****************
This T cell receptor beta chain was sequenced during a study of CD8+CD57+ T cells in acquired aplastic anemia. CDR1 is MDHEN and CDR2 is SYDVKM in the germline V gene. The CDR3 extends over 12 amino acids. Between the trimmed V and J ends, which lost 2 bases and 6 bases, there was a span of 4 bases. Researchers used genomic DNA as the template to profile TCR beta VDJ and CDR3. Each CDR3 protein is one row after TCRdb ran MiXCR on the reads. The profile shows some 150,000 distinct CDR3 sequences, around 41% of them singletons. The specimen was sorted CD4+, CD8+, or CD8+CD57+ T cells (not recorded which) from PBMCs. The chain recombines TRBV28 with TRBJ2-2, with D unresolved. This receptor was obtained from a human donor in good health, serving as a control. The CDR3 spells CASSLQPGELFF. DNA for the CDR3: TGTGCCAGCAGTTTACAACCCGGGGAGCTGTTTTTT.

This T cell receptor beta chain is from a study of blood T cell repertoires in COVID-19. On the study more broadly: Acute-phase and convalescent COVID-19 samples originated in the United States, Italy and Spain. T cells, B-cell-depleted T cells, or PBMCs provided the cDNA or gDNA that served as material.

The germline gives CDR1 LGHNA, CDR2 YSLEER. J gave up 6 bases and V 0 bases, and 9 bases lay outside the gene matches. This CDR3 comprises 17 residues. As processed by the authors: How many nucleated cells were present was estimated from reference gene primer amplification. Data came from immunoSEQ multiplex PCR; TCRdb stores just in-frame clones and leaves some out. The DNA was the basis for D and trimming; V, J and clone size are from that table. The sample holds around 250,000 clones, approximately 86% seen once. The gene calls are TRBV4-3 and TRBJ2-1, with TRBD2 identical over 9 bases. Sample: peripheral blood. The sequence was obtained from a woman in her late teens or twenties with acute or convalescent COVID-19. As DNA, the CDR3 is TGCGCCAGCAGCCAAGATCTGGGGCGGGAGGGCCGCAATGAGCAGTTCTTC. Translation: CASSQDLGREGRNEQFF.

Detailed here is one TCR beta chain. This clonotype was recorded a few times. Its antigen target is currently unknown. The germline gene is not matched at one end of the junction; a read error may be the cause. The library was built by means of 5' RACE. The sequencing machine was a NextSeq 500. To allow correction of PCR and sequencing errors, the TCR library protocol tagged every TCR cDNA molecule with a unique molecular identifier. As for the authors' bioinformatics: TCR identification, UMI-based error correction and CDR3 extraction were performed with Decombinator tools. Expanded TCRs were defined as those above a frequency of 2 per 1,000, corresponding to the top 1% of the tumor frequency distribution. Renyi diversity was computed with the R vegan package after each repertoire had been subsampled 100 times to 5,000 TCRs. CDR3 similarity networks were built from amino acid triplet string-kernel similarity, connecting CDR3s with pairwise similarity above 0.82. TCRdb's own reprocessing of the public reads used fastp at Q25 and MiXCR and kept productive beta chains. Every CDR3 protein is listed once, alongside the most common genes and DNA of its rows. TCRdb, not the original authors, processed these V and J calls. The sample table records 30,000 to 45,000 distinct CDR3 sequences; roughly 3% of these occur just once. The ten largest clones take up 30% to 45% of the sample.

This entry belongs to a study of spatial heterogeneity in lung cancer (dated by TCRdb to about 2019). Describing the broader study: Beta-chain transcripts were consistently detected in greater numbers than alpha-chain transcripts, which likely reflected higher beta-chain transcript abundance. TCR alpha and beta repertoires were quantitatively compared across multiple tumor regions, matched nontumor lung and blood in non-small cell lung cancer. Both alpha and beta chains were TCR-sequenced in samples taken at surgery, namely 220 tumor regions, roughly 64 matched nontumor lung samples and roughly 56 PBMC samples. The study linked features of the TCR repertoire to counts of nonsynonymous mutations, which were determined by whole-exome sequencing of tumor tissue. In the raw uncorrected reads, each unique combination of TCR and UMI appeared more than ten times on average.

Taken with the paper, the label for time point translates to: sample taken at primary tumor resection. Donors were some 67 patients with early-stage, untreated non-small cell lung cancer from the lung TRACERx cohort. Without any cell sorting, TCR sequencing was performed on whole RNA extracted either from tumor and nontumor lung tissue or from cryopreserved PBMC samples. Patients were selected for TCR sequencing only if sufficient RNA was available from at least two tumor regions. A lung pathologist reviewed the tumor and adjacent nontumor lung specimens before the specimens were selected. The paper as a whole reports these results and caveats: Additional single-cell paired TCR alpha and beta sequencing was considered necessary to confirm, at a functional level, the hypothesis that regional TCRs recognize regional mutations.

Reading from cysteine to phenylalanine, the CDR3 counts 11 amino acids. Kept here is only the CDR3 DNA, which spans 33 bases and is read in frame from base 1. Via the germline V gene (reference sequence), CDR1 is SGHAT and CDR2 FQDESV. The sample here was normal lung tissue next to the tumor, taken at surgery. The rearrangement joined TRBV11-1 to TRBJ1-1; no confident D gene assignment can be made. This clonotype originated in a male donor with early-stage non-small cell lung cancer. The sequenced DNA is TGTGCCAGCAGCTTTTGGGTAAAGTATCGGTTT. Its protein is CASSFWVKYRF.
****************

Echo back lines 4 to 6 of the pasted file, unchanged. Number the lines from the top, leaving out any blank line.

Detailed here is one TCR beta chain. This clonotype was recorded a few times. Its antigen target is currently unknown. The germline gene is not matched at one end of the junction; a read error may be the cause. The library was built by means of 5' RACE. The sequencing machine was a NextSeq 500. To allow correction of PCR and sequencing errors, the TCR library protocol tagged every TCR cDNA molecule with a unique molecular identifier. As for the authors' bioinformatics: TCR identification, UMI-based error correction and CDR3 extraction were performed with Decombinator tools. Expanded TCRs were defined as those above a frequency of 2 per 1,000, corresponding to the top 1% of the tumor frequency distribution. Renyi diversity was computed with the R vegan package after each repertoire had been subsampled 100 times to 5,000 TCRs. CDR3 similarity networks were built from amino acid triplet string-kernel similarity, connecting CDR3s with pairwise similarity above 0.82. TCRdb's own reprocessing of the public reads used fastp at Q25 and MiXCR and kept productive beta chains. Every CDR3 protein is listed once, alongside the most common genes and DNA of its rows. TCRdb, not the original authors, processed these V and J calls. The sample table records 30,000 to 45,000 distinct CDR3 sequences; roughly 3% of these occur just once. The ten largest clones take up 30% to 45% of the sample.

This entry belongs to a study of spatial heterogeneity in lung cancer (dated by TCRdb to about 2019). Describing the broader study: Beta-chain transcripts were consistently detected in greater numbers than alpha-chain transcripts, which likely reflected higher beta-chain transcript abundance. TCR alpha and beta repertoires were quantitatively compared across multiple tumor regions, matched nontumor lung and blood in non-small cell lung cancer. Both alpha and beta chains were TCR-sequenced in samples taken at surgery, namely 220 tumor regions, roughly 64 matched nontumor lung samples and roughly 56 PBMC samples. The study linked features of the TCR repertoire to counts of nonsynonymous mutations, which were determined by whole-exome sequencing of tumor tissue. In the raw uncorrected reads, each unique combination of TCR and UMI appeared more than ten times on average.

Taken with the paper, the label for time point translates to: sample taken at primary tumor resection. Donors were some 67 patients with early-stage, untreated non-small cell lung cancer from the lung TRACERx cohort. Without any cell sorting, TCR sequencing was performed on whole RNA extracted either from tumor and nontumor lung tissue or from cryopreserved PBMC samples. Patients were selected for TCR sequencing only if sufficient RNA was available from at least two tumor regions. A lung pathologist reviewed the tumor and adjacent nontumor lung specimens before the specimens were selected. The paper as a whole reports these results and caveats: Additional single-cell paired TCR alpha and beta sequencing was considered necessary to confirm, at a functional level, the hypothesis that regional TCRs recognize regional mutations.